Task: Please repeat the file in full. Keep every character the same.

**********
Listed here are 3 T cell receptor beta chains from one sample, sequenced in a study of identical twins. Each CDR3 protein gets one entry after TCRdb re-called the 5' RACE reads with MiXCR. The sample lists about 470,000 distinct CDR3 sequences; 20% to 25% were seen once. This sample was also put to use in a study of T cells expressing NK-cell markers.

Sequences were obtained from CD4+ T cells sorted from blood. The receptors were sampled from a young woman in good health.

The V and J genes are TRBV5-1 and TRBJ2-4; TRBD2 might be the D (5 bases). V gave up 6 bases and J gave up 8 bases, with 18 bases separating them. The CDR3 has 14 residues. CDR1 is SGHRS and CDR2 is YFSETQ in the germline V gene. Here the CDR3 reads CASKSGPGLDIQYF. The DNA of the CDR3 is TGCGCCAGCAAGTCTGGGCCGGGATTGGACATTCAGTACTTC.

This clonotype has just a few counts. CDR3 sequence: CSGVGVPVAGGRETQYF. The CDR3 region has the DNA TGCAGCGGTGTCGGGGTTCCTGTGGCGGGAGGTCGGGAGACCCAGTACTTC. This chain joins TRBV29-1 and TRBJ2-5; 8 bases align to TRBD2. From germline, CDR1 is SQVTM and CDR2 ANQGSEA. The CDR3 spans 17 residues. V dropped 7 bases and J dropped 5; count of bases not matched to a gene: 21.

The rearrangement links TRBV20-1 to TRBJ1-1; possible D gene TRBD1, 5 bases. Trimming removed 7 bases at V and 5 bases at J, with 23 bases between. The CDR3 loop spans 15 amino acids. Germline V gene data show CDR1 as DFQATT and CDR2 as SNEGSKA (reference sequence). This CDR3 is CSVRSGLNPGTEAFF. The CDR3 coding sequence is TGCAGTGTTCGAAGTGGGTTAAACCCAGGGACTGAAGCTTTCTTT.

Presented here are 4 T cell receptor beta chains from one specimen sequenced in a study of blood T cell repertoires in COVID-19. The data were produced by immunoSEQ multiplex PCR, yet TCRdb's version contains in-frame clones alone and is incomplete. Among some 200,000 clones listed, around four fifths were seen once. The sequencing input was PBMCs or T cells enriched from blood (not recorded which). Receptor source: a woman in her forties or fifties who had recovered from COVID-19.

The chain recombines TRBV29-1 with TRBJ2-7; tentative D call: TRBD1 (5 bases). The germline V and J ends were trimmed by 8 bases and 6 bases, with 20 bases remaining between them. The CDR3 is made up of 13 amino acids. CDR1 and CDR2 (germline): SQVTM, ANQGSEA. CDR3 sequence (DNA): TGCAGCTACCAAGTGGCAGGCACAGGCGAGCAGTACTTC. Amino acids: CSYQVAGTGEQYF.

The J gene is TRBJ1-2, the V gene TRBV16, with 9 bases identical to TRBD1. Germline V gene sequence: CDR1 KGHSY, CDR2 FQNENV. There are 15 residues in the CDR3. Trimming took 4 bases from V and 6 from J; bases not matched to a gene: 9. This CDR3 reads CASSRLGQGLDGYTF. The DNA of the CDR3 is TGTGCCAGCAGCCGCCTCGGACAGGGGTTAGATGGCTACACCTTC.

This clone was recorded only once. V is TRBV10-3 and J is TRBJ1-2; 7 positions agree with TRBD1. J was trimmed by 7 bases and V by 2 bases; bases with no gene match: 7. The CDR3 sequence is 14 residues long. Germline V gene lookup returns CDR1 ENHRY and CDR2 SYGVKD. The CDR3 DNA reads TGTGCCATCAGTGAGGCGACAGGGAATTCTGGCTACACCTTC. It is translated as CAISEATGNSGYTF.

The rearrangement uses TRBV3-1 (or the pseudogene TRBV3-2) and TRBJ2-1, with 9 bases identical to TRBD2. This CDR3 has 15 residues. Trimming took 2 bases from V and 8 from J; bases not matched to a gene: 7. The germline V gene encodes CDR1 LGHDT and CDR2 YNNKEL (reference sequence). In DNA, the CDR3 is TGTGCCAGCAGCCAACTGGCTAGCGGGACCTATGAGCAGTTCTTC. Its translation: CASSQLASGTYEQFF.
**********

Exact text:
Listed here are 3 T cell receptor beta chains from one sample, sequenced in a study of identical twins. Each CDR3 protein gets one entry after TCRdb re-called the 5' RACE reads with MiXCR. The sample lists about 470,000 distinct CDR3 sequences; 20% to 25% were seen once. This sample was also put to use in a study of T cells expressing NK-cell markers.

Sequences were obtained from CD4+ T cells sorted from blood. The receptors were sampled from a young woman in good health.

The V and J genes are TRBV5-1 and TRBJ2-4; TRBD2 might be the D (5 bases). V gave up 6 bases and J gave up 8 bases, with 18 bases separating them. The CDR3 has 14 residues. CDR1 is SGHRS and CDR2 is YFSETQ in the germline V gene. Here the CDR3 reads CASKSGPGLDIQYF. The DNA of the CDR3 is TGCGCCAGCAAGTCTGGGCCGGGATTGGACATTCAGTACTTC.

This clonotype has just a few counts. CDR3 sequence: CSGVGVPVAGGRETQYF. The CDR3 region has the DNA TGCAGCGGTGTCGGGGTTCCTGTGGCGGGAGGTCGGGAGACCCAGTACTTC. This chain joins TRBV29-1 and TRBJ2-5; 8 bases align to TRBD2. From germline, CDR1 is SQVTM and CDR2 ANQGSEA. The CDR3 spans 17 residues. V dropped 7 bases and J dropped 5; count of bases not matched to a gene: 21.

The rearrangement links TRBV20-1 to TRBJ1-1; possible D gene TRBD1, 5 bases. Trimming removed 7 bases at V and 5 bases at J, with 23 bases between. The CDR3 loop spans 15 amino acids. Germline V gene data show CDR1 as DFQATT and CDR2 as SNEGSKA (reference sequence). This CDR3 is CSVRSGLNPGTEAFF. The CDR3 coding sequence is TGCAGTGTTCGAAGTGGGTTAAACCCAGGGACTGAAGCTTTCTTT.

Presented here are 4 T cell receptor beta chains from one specimen sequenced in a study of blood T cell repertoires in COVID-19. The data were produced by immunoSEQ multiplex PCR, yet TCRdb's version contains in-frame clones alone and is incomplete. Among some 200,000 clones listed, around four fifths were seen once. The sequencing input was PBMCs or T cells enriched from blood (not recorded which). Receptor source: a woman in her forties or fifties who had recovered from COVID-19.

The chain recombines TRBV29-1 with TRBJ2-7; tentative D call: TRBD1 (5 bases). The germline V and J ends were trimmed by 8 bases and 6 bases, with 20 bases remaining between them. The CDR3 is made up of 13 amino acids. CDR1 and CDR2 (germline): SQVTM, ANQGSEA. CDR3 sequence (DNA): TGCAGCTACCAAGTGGCAGGCACAGGCGAGCAGTACTTC. Amino acids: CSYQVAGTGEQYF.

The J gene is TRBJ1-2, the V gene TRBV16, with 9 bases identical to TRBD1. Germline V gene sequence: CDR1 KGHSY, CDR2 FQNENV. There are 15 residues in the CDR3. Trimming took 4 bases from V and 6 from J; bases not matched to a gene: 9. This CDR3 reads CASSRLGQGLDGYTF. The DNA of the CDR3 is TGTGCCAGCAGCCGCCTCGGACAGGGGTTAGATGGCTACACCTTC.

This clone was recorded only once. V is TRBV10-3 and J is TRBJ1-2; 7 positions agree with TRBD1. J was trimmed by 7 bases and V by 2 bases; bases with no gene match: 7. The CDR3 sequence is 14 residues long. Germline V gene lookup returns CDR1 ENHRY and CDR2 SYGVKD. The CDR3 DNA reads TGTGCCATCAGTGAGGCGACAGGGAATTCTGGCTACACCTTC. It is translated as CAISEATGNSGYTF.

The rearrangement uses TRBV3-1 (or the pseudogene TRBV3-2) and TRBJ2-1, with 9 bases identical to TRBD2. This CDR3 has 15 residues. Trimming took 2 bases from V and 8 from J; bases not matched to a gene: 7. The germline V gene encodes CDR1 LGHDT and CDR2 YNNKEL (reference sequence). In DNA, the CDR3 is TGTGCCAGCAGCCAACTGGCTAGCGGGACCTATGAGCAGTTCTTC. Its translation: CASSQLASGTYEQFF.